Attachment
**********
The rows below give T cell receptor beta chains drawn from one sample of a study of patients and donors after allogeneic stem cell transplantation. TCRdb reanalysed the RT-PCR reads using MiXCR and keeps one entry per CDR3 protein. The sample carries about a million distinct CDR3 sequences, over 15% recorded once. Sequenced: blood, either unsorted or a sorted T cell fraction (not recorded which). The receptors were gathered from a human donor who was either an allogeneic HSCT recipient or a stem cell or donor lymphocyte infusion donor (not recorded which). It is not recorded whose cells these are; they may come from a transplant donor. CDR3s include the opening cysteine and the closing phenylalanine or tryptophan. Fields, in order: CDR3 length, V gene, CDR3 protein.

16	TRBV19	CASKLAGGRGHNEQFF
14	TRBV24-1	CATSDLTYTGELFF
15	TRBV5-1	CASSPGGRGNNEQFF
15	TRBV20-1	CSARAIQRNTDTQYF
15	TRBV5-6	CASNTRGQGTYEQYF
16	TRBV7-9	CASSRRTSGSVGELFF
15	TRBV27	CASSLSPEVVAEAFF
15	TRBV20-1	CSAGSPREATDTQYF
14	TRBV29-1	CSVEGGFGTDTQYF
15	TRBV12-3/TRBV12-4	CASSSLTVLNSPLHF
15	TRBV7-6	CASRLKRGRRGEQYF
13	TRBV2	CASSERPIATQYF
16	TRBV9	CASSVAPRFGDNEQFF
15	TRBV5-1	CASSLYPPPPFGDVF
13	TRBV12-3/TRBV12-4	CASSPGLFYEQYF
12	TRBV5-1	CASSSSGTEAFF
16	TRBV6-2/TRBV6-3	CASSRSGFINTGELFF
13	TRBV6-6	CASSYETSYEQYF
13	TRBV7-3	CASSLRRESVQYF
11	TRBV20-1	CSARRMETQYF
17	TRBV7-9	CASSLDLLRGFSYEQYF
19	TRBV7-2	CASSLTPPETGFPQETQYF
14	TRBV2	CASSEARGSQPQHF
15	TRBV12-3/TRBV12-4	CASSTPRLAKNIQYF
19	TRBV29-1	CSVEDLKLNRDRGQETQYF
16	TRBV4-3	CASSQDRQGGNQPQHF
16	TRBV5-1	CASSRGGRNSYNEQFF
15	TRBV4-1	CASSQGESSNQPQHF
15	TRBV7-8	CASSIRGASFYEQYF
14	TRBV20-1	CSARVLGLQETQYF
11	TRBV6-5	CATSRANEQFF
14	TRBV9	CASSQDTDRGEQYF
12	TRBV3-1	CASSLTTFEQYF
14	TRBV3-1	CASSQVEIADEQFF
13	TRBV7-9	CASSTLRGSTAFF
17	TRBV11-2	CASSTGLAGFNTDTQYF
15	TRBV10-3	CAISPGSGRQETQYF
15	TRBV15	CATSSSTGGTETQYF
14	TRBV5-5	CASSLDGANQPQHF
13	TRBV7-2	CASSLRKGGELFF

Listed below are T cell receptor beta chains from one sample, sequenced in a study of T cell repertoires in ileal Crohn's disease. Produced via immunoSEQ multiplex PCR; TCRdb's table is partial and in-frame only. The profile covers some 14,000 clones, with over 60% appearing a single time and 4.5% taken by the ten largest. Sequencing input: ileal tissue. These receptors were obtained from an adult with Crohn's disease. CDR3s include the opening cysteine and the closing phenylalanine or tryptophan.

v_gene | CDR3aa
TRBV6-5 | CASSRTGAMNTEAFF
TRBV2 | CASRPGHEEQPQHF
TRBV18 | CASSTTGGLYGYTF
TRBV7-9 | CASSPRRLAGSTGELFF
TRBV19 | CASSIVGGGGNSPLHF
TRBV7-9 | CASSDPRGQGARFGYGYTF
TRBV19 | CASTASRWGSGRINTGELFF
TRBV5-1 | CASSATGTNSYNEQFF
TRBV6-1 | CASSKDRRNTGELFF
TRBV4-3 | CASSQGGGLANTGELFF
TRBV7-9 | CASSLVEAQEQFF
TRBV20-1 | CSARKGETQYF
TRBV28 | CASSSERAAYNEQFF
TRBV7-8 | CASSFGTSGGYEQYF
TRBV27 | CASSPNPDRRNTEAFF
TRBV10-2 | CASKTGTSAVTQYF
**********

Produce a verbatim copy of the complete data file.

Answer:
The rows below give T cell receptor beta chains drawn from one sample of a study of patients and donors after allogeneic stem cell transplantation. TCRdb reanalysed the RT-PCR reads using MiXCR and keeps one entry per CDR3 protein. The sample carries about a million distinct CDR3 sequences, over 15% recorded once. Sequenced: blood, either unsorted or a sorted T cell fraction (not recorded which). The receptors were gathered from a human donor who was either an allogeneic HSCT recipient or a stem cell or donor lymphocyte infusion donor (not recorded which). It is not recorded whose cells these are; they may come from a transplant donor. CDR3s include the opening cysteine and the closing phenylalanine or tryptophan. Fields, in order: CDR3 length, V gene, CDR3 protein.

16	TRBV19	CASKLAGGRGHNEQFF
14	TRBV24-1	CATSDLTYTGELFF
15	TRBV5-1	CASSPGGRGNNEQFF
15	TRBV20-1	CSARAIQRNTDTQYF
15	TRBV5-6	CASNTRGQGTYEQYF
16	TRBV7-9	CASSRRTSGSVGELFF
15	TRBV27	CASSLSPEVVAEAFF
15	TRBV20-1	CSAGSPREATDTQYF
14	TRBV29-1	CSVEGGFGTDTQYF
15	TRBV12-3/TRBV12-4	CASSSLTVLNSPLHF
15	TRBV7-6	CASRLKRGRRGEQYF
13	TRBV2	CASSERPIATQYF
16	TRBV9	CASSVAPRFGDNEQFF
15	TRBV5-1	CASSLYPPPPFGDVF
13	TRBV12-3/TRBV12-4	CASSPGLFYEQYF
12	TRBV5-1	CASSSSGTEAFF
16	TRBV6-2/TRBV6-3	CASSRSGFINTGELFF
13	TRBV6-6	CASSYETSYEQYF
13	TRBV7-3	CASSLRRESVQYF
11	TRBV20-1	CSARRMETQYF
17	TRBV7-9	CASSLDLLRGFSYEQYF
19	TRBV7-2	CASSLTPPETGFPQETQYF
14	TRBV2	CASSEARGSQPQHF
15	TRBV12-3/TRBV12-4	CASSTPRLAKNIQYF
19	TRBV29-1	CSVEDLKLNRDRGQETQYF
16	TRBV4-3	CASSQDRQGGNQPQHF
16	TRBV5-1	CASSRGGRNSYNEQFF
15	TRBV4-1	CASSQGESSNQPQHF
15	TRBV7-8	CASSIRGASFYEQYF
14	TRBV20-1	CSARVLGLQETQYF
11	TRBV6-5	CATSRANEQFF
14	TRBV9	CASSQDTDRGEQYF
12	TRBV3-1	CASSLTTFEQYF
14	TRBV3-1	CASSQVEIADEQFF
13	TRBV7-9	CASSTLRGSTAFF
17	TRBV11-2	CASSTGLAGFNTDTQYF
15	TRBV10-3	CAISPGSGRQETQYF
15	TRBV15	CATSSSTGGTETQYF
14	TRBV5-5	CASSLDGANQPQHF
13	TRBV7-2	CASSLRKGGELFF

Listed below are T cell receptor beta chains from one sample, sequenced in a study of T cell repertoires in ileal Crohn's disease. Produced via immunoSEQ multiplex PCR; TCRdb's table is partial and in-frame only. The profile covers some 14,000 clones, with over 60% appearing a single time and 4.5% taken by the ten largest. Sequencing input: ileal tissue. These receptors were obtained from an adult with Crohn's disease. CDR3s include the opening cysteine and the closing phenylalanine or tryptophan.

v_gene | CDR3aa
TRBV6-5 | CASSRTGAMNTEAFF
TRBV2 | CASRPGHEEQPQHF
TRBV18 | CASSTTGGLYGYTF
TRBV7-9 | CASSPRRLAGSTGELFF
TRBV19 | CASSIVGGGGNSPLHF
TRBV7-9 | CASSDPRGQGARFGYGYTF
TRBV19 | CASTASRWGSGRINTGELFF
TRBV5-1 | CASSATGTNSYNEQFF
TRBV6-1 | CASSKDRRNTGELFF
TRBV4-3 | CASSQGGGLANTGELFF
TRBV7-9 | CASSLVEAQEQFF
TRBV20-1 | CSARKGETQYF
TRBV28 | CASSSERAAYNEQFF
TRBV7-8 | CASSFGTSGGYEQYF
TRBV27 | CASSPNPDRRNTEAFF
TRBV10-2 | CASKTGTSAVTQYF